Winning Waterloo through Nature Play

Rebosante is a word that means, variously: bustling; brimming; overflowing; and it captured my mood as I watched my team present at the Academy of the Sciences last night. As finalists in the Community Design Collaborative’s Play Space Competition award ceremony, we introduced our landscape architectural design for a park in the heart of Norris Square.  One of nine, the evening’s lineup was chosen from forty teams that proposed redesigns of three existing Philadelphia parks. It was a thrill to share a room with local, regional and international design talent as well as a local leaders from industry, government and stakeholder communities. Each presentation brought something provocative to the table, and the passion was palpable.

We entitled our project Waterloo: Rebosante - offering a layer-cake of innovative strategies to manage stormwater, re-use existing site elements and introduce natural materials at the Waterloo Recreation Center. From start to finish, participating in this design inspired me. I was moved by the incredible work neighbors have done to re-appropriate the park from its use as a place for drug consumption and trade (led by MIMIC - short for Men In Motion In the Community). I was struck by the hydrologic-mantle Charlie Miller (the founder and principal of Roofmeadow, and my boss) conceived to transform the vast pavement into a working funnel and play-pump. I was impressed by collaborator Meghan Talarowski’s ability to reconfigure play equipment that no longer meets code into simple elements with multiple uses, such as hammocks and adventure climbers (Meghan is a friend of mine from school who also runs her own firm specializing in innovative play design - Studio Ludo). Finally, collaborator Eileen Kupersmith introduced me to concepts such as “soft fascination” - a restorative cognitive state claimed by psychological researchers Rachel and Stephen Kaplan to arise only through immersion in nature.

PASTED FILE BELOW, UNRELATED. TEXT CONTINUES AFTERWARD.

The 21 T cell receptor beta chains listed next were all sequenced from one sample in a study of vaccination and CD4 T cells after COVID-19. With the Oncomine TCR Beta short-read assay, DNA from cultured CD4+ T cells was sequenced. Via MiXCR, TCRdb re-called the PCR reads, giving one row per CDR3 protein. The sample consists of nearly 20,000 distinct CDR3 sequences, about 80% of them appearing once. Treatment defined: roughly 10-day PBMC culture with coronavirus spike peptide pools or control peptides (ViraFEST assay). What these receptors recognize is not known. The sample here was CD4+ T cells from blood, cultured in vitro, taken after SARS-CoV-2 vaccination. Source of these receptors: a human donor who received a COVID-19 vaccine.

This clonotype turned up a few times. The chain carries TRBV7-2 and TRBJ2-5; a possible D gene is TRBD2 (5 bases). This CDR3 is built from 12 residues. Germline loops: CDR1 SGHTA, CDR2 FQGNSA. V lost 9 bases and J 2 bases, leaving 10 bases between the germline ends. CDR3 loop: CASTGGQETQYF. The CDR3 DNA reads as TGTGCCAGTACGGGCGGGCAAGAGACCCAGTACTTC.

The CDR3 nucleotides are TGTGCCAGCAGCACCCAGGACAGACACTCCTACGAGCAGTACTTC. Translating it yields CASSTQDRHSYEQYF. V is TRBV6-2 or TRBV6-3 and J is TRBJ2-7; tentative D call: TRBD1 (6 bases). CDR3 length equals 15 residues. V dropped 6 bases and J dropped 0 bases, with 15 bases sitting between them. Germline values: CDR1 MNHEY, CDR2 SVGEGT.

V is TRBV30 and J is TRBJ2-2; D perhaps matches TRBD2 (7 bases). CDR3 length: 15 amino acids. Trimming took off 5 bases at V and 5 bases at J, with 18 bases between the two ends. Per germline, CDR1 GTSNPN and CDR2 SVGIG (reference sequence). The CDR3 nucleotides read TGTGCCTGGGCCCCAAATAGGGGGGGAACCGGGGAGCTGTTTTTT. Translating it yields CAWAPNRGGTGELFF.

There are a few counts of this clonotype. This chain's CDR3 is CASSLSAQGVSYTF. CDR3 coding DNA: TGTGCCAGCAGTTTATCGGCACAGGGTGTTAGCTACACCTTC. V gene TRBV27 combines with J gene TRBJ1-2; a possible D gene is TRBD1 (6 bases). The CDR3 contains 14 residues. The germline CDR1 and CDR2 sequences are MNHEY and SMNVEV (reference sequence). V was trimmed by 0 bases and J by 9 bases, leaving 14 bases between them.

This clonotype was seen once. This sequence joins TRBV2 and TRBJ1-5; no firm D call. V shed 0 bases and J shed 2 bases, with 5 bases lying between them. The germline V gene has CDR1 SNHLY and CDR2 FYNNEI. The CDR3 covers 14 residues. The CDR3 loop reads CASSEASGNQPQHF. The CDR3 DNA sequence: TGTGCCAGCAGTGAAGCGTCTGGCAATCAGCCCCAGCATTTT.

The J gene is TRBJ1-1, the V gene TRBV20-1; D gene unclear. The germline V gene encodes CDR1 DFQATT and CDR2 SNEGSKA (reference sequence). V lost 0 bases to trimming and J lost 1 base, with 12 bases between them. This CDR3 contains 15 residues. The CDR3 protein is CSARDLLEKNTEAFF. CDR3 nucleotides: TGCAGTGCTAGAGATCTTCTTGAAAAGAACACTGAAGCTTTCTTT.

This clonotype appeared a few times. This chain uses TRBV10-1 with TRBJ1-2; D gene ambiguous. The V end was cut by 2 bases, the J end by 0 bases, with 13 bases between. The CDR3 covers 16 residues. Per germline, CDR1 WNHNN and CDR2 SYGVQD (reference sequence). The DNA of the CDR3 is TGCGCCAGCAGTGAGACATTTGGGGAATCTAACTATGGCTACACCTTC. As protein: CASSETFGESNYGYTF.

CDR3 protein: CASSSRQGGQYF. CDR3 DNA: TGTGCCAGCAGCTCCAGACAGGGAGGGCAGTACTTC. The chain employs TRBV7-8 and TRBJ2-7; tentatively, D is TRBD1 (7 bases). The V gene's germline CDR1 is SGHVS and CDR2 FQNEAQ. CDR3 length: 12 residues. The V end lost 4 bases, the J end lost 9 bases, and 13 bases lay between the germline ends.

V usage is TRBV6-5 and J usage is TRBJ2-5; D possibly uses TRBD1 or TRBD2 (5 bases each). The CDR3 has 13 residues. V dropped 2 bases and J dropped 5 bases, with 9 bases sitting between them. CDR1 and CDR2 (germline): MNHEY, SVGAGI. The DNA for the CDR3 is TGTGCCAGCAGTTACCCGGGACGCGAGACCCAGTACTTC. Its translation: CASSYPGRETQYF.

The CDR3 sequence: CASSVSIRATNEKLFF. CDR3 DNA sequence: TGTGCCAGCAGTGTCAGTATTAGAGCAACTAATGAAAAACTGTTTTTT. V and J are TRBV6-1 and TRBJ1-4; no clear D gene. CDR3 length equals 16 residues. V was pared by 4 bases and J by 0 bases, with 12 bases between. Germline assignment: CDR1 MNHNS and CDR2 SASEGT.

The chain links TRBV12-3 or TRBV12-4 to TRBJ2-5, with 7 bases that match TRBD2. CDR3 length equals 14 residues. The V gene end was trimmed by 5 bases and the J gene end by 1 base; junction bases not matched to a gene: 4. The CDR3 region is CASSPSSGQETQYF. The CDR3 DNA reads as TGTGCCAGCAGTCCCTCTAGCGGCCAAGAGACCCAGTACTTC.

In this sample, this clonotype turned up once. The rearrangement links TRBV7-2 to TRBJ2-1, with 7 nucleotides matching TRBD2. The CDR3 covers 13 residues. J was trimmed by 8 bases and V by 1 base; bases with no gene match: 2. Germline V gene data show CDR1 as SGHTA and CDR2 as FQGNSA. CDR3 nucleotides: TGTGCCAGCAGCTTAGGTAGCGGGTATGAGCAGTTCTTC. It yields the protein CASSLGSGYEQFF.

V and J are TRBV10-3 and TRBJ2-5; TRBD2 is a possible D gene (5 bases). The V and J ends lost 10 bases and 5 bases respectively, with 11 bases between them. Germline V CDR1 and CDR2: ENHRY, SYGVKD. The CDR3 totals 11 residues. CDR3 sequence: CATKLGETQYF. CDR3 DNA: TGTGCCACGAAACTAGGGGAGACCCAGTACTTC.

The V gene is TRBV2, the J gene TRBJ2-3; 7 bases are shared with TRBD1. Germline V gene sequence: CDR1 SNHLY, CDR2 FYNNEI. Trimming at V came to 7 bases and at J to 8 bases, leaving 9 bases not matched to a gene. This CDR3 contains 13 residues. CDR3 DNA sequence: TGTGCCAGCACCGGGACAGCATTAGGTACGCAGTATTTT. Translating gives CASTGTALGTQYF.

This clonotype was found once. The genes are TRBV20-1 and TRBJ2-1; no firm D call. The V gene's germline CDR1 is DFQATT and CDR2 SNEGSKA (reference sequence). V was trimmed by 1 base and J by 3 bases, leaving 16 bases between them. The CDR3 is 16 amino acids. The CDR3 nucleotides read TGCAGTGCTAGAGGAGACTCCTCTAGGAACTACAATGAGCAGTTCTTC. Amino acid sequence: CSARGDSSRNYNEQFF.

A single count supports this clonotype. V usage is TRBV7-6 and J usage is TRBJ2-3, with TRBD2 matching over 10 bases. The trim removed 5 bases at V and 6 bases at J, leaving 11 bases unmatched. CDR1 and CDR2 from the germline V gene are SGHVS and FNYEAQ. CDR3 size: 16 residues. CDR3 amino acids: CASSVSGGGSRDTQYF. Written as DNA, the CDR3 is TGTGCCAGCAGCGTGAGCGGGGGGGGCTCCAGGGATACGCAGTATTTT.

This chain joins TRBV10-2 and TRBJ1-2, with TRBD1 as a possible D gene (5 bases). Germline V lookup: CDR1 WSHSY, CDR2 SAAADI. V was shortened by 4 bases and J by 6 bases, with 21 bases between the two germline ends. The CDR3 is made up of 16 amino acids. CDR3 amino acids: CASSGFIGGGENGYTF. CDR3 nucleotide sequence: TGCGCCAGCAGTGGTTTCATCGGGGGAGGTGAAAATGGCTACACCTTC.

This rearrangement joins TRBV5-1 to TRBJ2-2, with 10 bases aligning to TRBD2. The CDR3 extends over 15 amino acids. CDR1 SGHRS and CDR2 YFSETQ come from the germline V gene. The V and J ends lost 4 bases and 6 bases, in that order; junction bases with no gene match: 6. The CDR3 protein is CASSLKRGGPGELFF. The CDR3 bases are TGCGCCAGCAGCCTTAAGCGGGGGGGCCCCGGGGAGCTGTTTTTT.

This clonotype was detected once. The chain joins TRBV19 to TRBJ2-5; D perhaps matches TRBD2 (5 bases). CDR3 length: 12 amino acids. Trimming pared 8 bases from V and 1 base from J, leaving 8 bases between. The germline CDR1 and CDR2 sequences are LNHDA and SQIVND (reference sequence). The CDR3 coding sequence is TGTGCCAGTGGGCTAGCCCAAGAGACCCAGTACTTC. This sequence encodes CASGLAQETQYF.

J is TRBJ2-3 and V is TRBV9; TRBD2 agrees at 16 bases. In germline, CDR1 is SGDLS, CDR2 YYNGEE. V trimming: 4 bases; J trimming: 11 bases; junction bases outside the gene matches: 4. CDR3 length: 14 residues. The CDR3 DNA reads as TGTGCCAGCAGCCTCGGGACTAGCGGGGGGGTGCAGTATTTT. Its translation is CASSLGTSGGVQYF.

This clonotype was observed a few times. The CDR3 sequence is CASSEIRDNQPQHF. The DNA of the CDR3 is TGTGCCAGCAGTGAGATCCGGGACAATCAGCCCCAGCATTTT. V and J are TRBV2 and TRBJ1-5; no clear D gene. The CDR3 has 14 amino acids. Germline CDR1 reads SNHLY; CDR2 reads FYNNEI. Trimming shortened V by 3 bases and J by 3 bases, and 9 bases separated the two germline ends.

Throughout the exhilarating process of learning from collaborators and conceiving a worthy design, in my quiet time I pursued one question: Can I bring actual nature play into a design about nature play? The ingredient list is simple: water, dirt, living plants, paper. But for me, the environment surrounding this question is fraught.

When I chose to attend the University of Pennsylvania’s landscape architecture graduate program, I feared it would be difficult for me to meet expectations for refined graphic production. It was. I had majored in art history as an undergraduate, so I savored my ability to describe and interpret images, but slogged through learning to draft, model and render. Training in a host of digital programs was contrasted with time building models in the wood shop and enjoying drawing classes with some of the greatest practitioners in the field (editorial note: any production ability I developed in school has been far outdone by subsequent graduating classes - in design one cannot be content with one’s work for long). I arrived at PennDesign as the previous department chair was departing to run his firm full-time, and theoretical orientations of the faculty were diverse. The word “process” (a Jim Corner-ism) echoed through the halls, but one aspect of image production in this environment was missing, and remains absent in my professional experience: the presence of pulp.